The Other Side of Norman Rockwell on Display at Heritage Museum
By: Mike Rausch, May 4, 2012
DON PARKINSON - Rockwell took extensive photo portraits which formed the basis of his illustrations of classic American life.
From May 5 through September 3, Heritage Museums & Gardens in Sandwich will present a major exhibition of the works of Norman Rockwell.
Titled “Norman Rockwell: Beyond the Easel,” the exhibit features more than 150 of the renowned illustrator’s artworks. It is the first major show of Rockwell’s that has ever been shown in the greater Boston area.
“I thought this was a good statement about Heritage’s mission because what we do here is celebrate American culture,” said Heritage Museums & Gardens Executive Director Ellen Spear at a press opening Thursday. “What better person to celebrate American culture than Norman Rockwell?”
Visitors to the Heritage exhibit will see Rockwell works that feature the quaint scenes of Americana he is so closely associated with: the local barbershop; a family closing up their summer home; nervous fathers in a hospital waiting room. But some of paintings will also surprise, revealing Rockwell’s fascination with space and technology and his examination of social issues.
“The New Impossibility” celebrates the 1969 moon landing with astronauts on the lunar landscape. “New Kids in the Neighborhood” made the cover of Look Magazine in 1967 and features a group of white children confronting two black children who are moving into their new home.
“Blood Brothers,” done in 1968, shows a white man and a black man lying in the street, blood pouring from beneath them. It was the one illustration of Rockwell’s that Look Magazine rejected.
“Very difficult subject matter,” Spear said, explaining the magazine’s decision.
If you go...
Norman Rockwell: Beyond the EaselHeritage Museums & Gardens 67 Grove Street, Sandwich
Admission is $15 (adults), $7 (youth ages 3 to 12), and free for members and children age 2 and younger.
A group rate of $12 per person is available for groups of 20 or more.
For an additional fee, guided tours of the exhibition are available for groups.
For more information, call 508-888-3300 or visit www.heritagemuseums.org.
Norman Rockwell, film director
The section “Norman Rockwell: Behind the Camera” reveals Rockwell’s fascination with photography and his use of models in his paintings. Visitors will see how Rockwell meticulously positioned a person or a group of people in a photograph, and then adapted that posed photo to illustrate a story.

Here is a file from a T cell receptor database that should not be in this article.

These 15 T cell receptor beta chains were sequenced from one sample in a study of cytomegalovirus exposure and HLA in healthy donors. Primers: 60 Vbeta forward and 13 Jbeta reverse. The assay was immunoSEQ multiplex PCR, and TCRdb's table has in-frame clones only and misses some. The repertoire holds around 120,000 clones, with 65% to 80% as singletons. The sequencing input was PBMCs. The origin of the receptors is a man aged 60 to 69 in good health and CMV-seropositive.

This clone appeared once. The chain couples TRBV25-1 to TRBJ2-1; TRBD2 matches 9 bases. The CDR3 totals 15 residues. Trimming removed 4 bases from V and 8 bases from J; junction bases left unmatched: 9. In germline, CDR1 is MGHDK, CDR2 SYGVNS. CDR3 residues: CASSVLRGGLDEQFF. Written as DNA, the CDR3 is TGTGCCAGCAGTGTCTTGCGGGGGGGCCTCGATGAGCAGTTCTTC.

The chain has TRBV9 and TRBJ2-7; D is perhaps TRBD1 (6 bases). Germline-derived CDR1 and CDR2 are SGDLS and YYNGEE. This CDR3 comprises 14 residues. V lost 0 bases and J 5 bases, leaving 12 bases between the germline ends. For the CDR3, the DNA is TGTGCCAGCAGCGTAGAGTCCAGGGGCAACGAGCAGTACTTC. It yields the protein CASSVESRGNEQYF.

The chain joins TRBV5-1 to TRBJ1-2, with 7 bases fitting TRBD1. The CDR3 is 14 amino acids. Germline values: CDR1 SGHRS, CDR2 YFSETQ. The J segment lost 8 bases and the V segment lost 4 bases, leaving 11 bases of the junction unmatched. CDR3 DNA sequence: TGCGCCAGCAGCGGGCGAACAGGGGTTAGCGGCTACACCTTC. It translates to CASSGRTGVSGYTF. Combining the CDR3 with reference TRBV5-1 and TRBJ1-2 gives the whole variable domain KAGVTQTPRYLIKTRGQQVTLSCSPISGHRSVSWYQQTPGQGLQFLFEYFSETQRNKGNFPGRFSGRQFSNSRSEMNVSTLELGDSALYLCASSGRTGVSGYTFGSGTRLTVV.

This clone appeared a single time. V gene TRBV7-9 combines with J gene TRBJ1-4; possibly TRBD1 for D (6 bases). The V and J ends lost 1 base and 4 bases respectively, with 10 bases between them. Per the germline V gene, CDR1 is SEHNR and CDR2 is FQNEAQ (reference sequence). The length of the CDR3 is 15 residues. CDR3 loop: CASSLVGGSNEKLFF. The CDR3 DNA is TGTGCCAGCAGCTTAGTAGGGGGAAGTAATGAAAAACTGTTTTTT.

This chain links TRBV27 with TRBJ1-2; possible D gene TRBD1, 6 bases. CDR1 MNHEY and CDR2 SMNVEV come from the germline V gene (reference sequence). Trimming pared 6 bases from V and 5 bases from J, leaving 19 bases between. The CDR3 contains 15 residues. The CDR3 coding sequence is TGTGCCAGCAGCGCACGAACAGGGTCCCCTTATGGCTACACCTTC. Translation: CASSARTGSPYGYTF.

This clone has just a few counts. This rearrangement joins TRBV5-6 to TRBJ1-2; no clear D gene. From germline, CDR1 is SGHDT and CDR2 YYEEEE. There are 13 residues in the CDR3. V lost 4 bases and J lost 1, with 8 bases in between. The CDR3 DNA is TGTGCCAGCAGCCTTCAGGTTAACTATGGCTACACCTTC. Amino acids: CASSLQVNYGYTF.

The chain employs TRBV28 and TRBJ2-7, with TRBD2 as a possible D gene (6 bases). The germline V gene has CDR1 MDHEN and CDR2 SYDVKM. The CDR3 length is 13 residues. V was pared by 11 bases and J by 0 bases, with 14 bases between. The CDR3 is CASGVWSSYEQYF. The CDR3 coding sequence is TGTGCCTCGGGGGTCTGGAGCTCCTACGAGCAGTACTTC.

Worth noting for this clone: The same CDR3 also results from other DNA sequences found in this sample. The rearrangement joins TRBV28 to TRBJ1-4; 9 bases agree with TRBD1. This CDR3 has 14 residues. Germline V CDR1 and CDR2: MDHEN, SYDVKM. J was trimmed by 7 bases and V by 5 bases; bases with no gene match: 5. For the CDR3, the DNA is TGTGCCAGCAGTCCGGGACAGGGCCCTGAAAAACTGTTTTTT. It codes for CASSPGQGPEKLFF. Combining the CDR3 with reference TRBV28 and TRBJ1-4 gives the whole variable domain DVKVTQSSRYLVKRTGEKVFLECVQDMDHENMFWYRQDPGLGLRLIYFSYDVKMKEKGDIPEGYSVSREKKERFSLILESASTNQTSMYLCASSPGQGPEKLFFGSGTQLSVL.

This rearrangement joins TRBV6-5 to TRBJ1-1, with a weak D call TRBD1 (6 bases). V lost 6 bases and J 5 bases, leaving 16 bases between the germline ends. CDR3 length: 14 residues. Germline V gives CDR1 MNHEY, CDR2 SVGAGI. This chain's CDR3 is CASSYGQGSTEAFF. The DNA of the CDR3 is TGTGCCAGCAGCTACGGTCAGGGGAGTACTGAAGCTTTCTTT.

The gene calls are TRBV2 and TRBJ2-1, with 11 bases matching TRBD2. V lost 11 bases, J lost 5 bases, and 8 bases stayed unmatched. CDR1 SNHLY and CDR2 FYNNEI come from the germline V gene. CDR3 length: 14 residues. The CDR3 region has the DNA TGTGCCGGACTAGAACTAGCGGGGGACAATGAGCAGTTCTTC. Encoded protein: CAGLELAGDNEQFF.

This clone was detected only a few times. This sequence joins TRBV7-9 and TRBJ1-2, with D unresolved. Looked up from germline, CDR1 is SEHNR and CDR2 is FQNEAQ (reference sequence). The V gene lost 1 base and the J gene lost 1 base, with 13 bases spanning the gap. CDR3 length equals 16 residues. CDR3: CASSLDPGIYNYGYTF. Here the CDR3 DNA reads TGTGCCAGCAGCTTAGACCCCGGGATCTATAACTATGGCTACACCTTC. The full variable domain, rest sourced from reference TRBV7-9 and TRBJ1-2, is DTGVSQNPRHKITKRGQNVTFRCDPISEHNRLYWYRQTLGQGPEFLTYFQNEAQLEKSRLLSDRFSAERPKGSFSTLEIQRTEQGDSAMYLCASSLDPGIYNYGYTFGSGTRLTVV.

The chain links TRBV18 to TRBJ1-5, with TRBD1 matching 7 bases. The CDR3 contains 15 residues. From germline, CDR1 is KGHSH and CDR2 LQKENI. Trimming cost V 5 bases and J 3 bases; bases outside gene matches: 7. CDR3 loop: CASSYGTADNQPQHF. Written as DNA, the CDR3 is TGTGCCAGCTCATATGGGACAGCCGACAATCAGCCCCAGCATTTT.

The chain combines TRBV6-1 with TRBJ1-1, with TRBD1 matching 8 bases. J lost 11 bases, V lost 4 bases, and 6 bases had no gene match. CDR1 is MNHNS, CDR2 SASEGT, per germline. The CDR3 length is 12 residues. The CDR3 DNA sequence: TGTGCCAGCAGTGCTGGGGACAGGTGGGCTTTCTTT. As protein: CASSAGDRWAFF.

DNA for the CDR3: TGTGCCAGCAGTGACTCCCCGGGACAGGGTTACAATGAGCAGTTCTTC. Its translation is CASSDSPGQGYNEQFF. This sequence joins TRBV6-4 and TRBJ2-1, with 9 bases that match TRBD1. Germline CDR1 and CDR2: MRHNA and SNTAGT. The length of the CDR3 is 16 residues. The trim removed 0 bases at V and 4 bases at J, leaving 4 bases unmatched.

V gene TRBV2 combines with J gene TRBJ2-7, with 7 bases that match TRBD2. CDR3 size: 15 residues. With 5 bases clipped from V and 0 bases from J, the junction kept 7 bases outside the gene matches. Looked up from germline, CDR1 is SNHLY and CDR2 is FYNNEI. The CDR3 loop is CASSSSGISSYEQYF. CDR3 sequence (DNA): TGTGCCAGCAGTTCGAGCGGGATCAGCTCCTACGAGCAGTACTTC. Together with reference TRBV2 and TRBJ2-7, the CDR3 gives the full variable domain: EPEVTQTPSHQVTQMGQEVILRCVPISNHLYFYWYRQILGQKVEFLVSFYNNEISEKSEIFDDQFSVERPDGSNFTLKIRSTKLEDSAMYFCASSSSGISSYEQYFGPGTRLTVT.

“He worked like a movie director and posed his models in a variety of poses,” Spear explained.
Rockwell even used himself on occasion, his face among the crowd, much like Alfred Hitchcock’s cameo appearances in his films.
Another section is called “Picturing Health: Norman Rockwell and the Art of Illustration.” This section showcases rare, original Rockwell oil paintings commissioned by pharmaceutical and medical firms. Intended for advertising, these paintings explored doctor-patient relationships, physical fitness, and health and healing.
Several vintage cars from Heritage’s automobile collection are also in display, juxtaposed with the same models featured in Rockwell’s paintings. A 12-minute biographical video, narrated by Rockwell’s son, Peter, is played in a continuous loop.
The Rockwell legacy
Born in New York City in 1894, Norman Rockwell began drawing as a child, creating pictures of the characters in the Charles Dickens novels his father would read to him. At the age of 16, he left high school to attend art school and by 19 he was the art editor of Boy’s Life magazine.
Rockwell was 22 when his first illustration appeared on the cover of The Saturday Evening Post, a publication he became synonymous with for nearly 50 years. Between 1916 and 1963, he created 321 covers for the magazine. His final cover for The Saturday Evening Post was a portrait of President John F. Kennedy, published just after Kennedy’s assassination.
“Rockwell’s politics were definitely liberal,” Heritage’s Director of Collections and Exhibits Jennifer Madden said, explaining that since The Saturday Evening Post was politically conservative, leaving that publication allowed him to explore and present his political leanings.
Rockwell moved to Stockbridge in 1953, where he lived until his death in 1978. He once said of Stockbridge that “it is the best of New England, the best of Massachusetts,” and in 1976, the town claimed him as its hometown hero.
Upon his death at the age of 84, Rockwell left behind a legacy of more than 4,000 paintings, drawing and studies, many of which make up the exhibition now on display at Heritage Museums & Gardens.
Spear said that the hope with the Norman Rockwell exhibit is that “people will begin to think of Heritage of a place where they can come to see great exhibitions.”
“Rockwell is a terrific, uplifting artist and we think that he inspires people to talk to each other, and what we’re about, is people who share a passion for something coming together and talking and learning together.”